The Supreme Court Monday said it was "quite shocked" that the Bihar police was unable to trace and arrest former state minister Manju Verma, who had stepped down from the cabinet in the wake of the Muzaffarpur shelter home scandal, in a case related to alleged recovery of illegal ammunition from her.
A bench of justices Madan B Lokur and Deepak Gupta summoned the Bihar director general of police (DGP) to explain why the state police had failed to trace the whereabouts of Verma and arrest her in connection with the case.
Verma had resigned as the social welfare minister in the Bihar government following the Muzaffarpur case, where several women inmates of a shelter home were allegedly raped and sexually abused, after it came to light that her husband Chandrashekhar Verma had spoken to Brajesh Thakur, the prime accused in the case, several times between January and June.
At the outset, the bench asked, "Has the lady (Verma) been arrested?"
The counsel appearing for the Bihar government said Verma was not arrested yet as the police were not able to trace her.
"That is fantastic. A (former) cabinet minister is not traceable. Fantastic. How could it happen that a (former) cabinet minister is not traceable and nobody knows where she is? Do you realise the seriousness of this? You have to explain to us how a (former) cabinet minister is not traceable," the bench said.
"You call the DGP. This is too much," Justice Lokur told the counsel appearing for the state.
The bench, which posted the matter for further hearing to November 27, also said, "We are quite shocked that a former cabinet minister cannot be traced for more than a month."
It also made it clear that if Verma was arrested in the meanwhile, the DGP need not appear before it.
Advocate Fauzia Shakil, appearing for petitioner Nivedita Jha, raised the issue of the state of affairs in 14 other shelter homes in Bihar, which was highlighted in a report submitted by the Tata Institute of Social Sciences (TISS) to the Bihar government in March.
Shakil argued that the "high and mighty" were involved in these matters and despite the fact that rampant physical and sexual abuse of boys and girls was going on at these 14 shelter homes, no action was taken by the state till date.
"There appears to be widespread mismanagement in the shelter homes of Bihar," the bench said and asked the chief secretary of the state to remain present before it on November 27.
It also referred to a recent newspaper report that said five girls had run away from a shelter home in Bihar.
Advocate Aparna Bhat, assisting the court as an "amicus curiae" (an impartial adviser to a court of law in a particular case) in the shelter home case, said the Child Welfare Committee was not functioning properly in Bihar.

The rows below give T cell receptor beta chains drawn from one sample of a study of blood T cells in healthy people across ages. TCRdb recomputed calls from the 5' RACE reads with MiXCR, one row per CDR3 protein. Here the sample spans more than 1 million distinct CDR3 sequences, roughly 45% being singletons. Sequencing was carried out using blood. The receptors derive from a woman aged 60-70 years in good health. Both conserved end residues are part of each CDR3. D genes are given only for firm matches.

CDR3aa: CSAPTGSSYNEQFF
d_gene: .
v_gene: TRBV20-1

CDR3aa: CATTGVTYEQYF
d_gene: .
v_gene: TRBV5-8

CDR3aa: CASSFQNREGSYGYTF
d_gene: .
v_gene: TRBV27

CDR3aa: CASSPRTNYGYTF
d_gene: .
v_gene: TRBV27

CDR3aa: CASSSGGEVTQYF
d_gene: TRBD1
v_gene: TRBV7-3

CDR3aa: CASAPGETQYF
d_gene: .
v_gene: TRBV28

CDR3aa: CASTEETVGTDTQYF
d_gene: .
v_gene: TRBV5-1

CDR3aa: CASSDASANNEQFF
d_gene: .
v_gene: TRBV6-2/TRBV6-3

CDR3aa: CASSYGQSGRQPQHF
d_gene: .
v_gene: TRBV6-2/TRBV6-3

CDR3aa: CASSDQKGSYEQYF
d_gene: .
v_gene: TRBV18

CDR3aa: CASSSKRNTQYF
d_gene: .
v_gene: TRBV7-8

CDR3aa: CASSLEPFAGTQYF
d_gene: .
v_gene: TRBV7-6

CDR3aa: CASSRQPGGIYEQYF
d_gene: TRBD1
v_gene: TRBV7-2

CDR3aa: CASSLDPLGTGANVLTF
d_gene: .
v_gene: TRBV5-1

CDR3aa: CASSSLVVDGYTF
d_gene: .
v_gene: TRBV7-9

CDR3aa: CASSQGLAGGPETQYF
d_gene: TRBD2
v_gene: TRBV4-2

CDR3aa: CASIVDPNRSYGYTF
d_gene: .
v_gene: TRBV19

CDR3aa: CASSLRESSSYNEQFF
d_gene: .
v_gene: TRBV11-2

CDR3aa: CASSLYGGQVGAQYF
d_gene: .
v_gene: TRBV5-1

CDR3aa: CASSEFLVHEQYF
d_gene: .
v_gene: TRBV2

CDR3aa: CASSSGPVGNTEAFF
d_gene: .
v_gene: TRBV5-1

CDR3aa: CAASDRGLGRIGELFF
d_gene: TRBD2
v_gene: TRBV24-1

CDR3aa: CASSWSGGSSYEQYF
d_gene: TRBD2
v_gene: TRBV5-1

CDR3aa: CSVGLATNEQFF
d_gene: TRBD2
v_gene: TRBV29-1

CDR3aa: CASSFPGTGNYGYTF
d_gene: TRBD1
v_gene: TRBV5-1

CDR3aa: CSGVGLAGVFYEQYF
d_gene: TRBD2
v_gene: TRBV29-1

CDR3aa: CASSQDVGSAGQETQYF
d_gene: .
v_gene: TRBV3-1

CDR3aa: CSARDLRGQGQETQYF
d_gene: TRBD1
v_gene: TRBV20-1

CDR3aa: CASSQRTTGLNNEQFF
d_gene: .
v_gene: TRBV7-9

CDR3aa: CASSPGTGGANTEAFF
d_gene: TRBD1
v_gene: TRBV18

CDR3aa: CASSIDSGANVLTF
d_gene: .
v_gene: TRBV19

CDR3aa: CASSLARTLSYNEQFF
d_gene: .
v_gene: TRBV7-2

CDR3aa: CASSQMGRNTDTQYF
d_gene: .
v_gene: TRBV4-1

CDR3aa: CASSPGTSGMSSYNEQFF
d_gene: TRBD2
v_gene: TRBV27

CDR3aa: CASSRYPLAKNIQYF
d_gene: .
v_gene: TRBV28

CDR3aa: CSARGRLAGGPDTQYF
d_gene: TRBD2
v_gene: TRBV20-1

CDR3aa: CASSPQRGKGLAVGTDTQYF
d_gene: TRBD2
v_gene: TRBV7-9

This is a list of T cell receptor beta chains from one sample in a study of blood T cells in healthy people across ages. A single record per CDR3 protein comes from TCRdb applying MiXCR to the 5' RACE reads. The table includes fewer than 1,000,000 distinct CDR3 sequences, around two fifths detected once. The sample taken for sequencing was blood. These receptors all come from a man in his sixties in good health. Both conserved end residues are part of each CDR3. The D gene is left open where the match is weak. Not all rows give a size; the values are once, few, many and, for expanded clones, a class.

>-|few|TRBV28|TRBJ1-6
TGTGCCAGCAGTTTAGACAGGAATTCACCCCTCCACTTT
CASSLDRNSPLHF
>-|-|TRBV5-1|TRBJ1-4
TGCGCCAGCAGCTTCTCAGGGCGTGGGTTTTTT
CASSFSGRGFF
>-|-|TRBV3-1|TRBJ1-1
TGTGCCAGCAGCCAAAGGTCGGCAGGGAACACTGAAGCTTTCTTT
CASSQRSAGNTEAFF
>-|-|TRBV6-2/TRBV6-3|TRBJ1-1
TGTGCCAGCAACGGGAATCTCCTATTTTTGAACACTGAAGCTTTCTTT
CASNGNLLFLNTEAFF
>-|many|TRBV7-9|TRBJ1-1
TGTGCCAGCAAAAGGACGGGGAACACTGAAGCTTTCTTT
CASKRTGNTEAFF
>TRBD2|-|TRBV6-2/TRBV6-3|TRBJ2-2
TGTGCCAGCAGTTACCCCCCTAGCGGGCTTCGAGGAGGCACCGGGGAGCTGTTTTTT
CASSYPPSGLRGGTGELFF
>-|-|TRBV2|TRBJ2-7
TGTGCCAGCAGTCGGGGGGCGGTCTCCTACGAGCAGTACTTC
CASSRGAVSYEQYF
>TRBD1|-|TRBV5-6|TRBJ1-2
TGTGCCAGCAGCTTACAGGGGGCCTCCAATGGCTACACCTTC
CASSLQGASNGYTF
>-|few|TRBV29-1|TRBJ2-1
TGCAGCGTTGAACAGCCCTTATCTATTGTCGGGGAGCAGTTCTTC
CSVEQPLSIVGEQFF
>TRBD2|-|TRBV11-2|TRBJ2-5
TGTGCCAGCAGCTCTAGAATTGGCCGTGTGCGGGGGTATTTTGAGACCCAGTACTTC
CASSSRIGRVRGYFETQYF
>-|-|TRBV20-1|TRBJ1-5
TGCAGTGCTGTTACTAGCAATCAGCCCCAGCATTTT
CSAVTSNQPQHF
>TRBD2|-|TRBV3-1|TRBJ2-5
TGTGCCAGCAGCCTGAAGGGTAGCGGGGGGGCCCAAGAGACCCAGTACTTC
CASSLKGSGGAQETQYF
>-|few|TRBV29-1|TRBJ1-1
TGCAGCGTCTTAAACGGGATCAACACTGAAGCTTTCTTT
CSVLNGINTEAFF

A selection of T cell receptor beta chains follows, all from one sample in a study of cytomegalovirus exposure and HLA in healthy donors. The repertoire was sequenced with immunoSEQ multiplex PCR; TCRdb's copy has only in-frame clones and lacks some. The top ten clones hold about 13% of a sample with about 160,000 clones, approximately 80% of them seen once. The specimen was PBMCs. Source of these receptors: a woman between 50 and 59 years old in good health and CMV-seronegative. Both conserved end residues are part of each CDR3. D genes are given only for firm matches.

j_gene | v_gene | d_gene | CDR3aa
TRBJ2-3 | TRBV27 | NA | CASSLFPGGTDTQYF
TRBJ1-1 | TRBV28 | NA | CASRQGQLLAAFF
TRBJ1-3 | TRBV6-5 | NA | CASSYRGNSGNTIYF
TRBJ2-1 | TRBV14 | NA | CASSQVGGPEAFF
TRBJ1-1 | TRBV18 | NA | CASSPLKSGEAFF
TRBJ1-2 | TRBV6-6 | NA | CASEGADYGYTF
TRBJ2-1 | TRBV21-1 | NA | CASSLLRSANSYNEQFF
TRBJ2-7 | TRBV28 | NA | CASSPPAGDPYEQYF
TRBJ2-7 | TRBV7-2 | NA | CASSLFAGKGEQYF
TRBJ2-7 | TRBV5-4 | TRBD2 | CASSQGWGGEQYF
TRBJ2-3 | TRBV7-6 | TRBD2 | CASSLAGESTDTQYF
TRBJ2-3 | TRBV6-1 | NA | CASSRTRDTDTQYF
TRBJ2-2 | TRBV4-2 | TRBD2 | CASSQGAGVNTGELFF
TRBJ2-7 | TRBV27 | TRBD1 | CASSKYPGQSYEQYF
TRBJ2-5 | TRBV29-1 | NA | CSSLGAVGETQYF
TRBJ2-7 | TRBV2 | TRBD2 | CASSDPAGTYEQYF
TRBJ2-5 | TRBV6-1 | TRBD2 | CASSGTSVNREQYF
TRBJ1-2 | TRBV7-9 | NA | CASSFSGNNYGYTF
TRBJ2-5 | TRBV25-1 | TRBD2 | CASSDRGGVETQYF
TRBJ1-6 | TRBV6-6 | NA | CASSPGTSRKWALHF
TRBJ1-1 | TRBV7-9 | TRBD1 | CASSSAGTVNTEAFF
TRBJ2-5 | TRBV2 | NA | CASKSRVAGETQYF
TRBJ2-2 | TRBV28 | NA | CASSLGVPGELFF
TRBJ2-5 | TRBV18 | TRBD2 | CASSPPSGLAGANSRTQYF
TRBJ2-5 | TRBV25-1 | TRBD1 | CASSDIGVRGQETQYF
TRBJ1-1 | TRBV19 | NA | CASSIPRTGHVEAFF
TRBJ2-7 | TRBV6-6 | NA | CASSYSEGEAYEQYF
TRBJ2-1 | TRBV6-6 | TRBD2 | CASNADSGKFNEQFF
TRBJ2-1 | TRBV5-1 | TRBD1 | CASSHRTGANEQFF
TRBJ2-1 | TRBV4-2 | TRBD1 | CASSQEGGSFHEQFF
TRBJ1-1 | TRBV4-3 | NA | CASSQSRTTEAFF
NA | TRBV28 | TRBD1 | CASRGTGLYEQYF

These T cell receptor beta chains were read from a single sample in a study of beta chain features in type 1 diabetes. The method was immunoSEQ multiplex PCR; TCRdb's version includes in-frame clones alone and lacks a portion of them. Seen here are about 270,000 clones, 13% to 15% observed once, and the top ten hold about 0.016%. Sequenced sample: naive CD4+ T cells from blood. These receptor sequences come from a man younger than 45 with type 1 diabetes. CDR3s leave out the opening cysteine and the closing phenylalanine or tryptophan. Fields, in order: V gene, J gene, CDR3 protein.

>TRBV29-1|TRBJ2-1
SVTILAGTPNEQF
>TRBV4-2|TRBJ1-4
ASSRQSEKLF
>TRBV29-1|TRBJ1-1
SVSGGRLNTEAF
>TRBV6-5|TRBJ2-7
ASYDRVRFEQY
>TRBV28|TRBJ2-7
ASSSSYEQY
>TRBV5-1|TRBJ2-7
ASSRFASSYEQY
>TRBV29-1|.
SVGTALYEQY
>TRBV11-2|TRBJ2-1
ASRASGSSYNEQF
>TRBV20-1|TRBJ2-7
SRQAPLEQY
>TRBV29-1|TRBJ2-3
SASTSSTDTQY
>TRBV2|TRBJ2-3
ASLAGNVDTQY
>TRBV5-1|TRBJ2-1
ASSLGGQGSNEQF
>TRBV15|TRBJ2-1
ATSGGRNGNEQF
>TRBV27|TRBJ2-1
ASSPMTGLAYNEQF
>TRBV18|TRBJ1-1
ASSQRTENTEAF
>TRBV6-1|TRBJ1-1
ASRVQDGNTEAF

"Child Welfare Committee? Even the police is not functioning in Bihar," the bench observed.
On October 31, the apex court had expressed displeasure over the failure of the police in arresting Verma, whose anticipatory bail plea was dismissed by the Patna High Court on October 9.
Verma's husband had earlier surrendered before a court in Begusarai, Bihar in connection with the case related to recovery of ammunition.
The top court had last month directed that Thakur be shifted to the high-security jail in Punjab's Patiala from a jail in Bihar's Bhagalpur.
The order to shift Thakur out of Bihar was passed after the Central Bureau of Investigation (CBI) had, on October 25, told the top court that he was an influential person and was found in possession of a mobile phone inside the Bhagalpur jail.
On September 20, the court had said it had come on record that Chandrashekhar Verma and his wife were in "possession of illegal ammunition of a fairly large quantity". It is not clear whether they were in possession of illegal arms as well.
The court had observed that the CBI, in its status report filed earlier, had noted that an FIR was lodged against Chandrashekhar and Manju Verma.
"The affairs of these two need to be looked into, particularly with regard to their procurement and possession of illegal ammunition and availability of illegal weapons, if any. We request the local police in the state of Bihar to look into this aspect with some degree of seriousness," the bench had said in its order.
Over 30 girls were allegedly raped and sexually abused at the Muzaffarpur shelter home and the issue was first highlighted in an audit report submitted by the TISS to the social welfare department of the Bihar government.
An FIR was lodged on May 31 against 11 people, including Thakur, who was running the shelter home.
The probe was later taken over by the CBI and so far, 17 people have been arrested.
(This story has not been edited by Business Standard staff and is auto-generated from a syndicated feed.)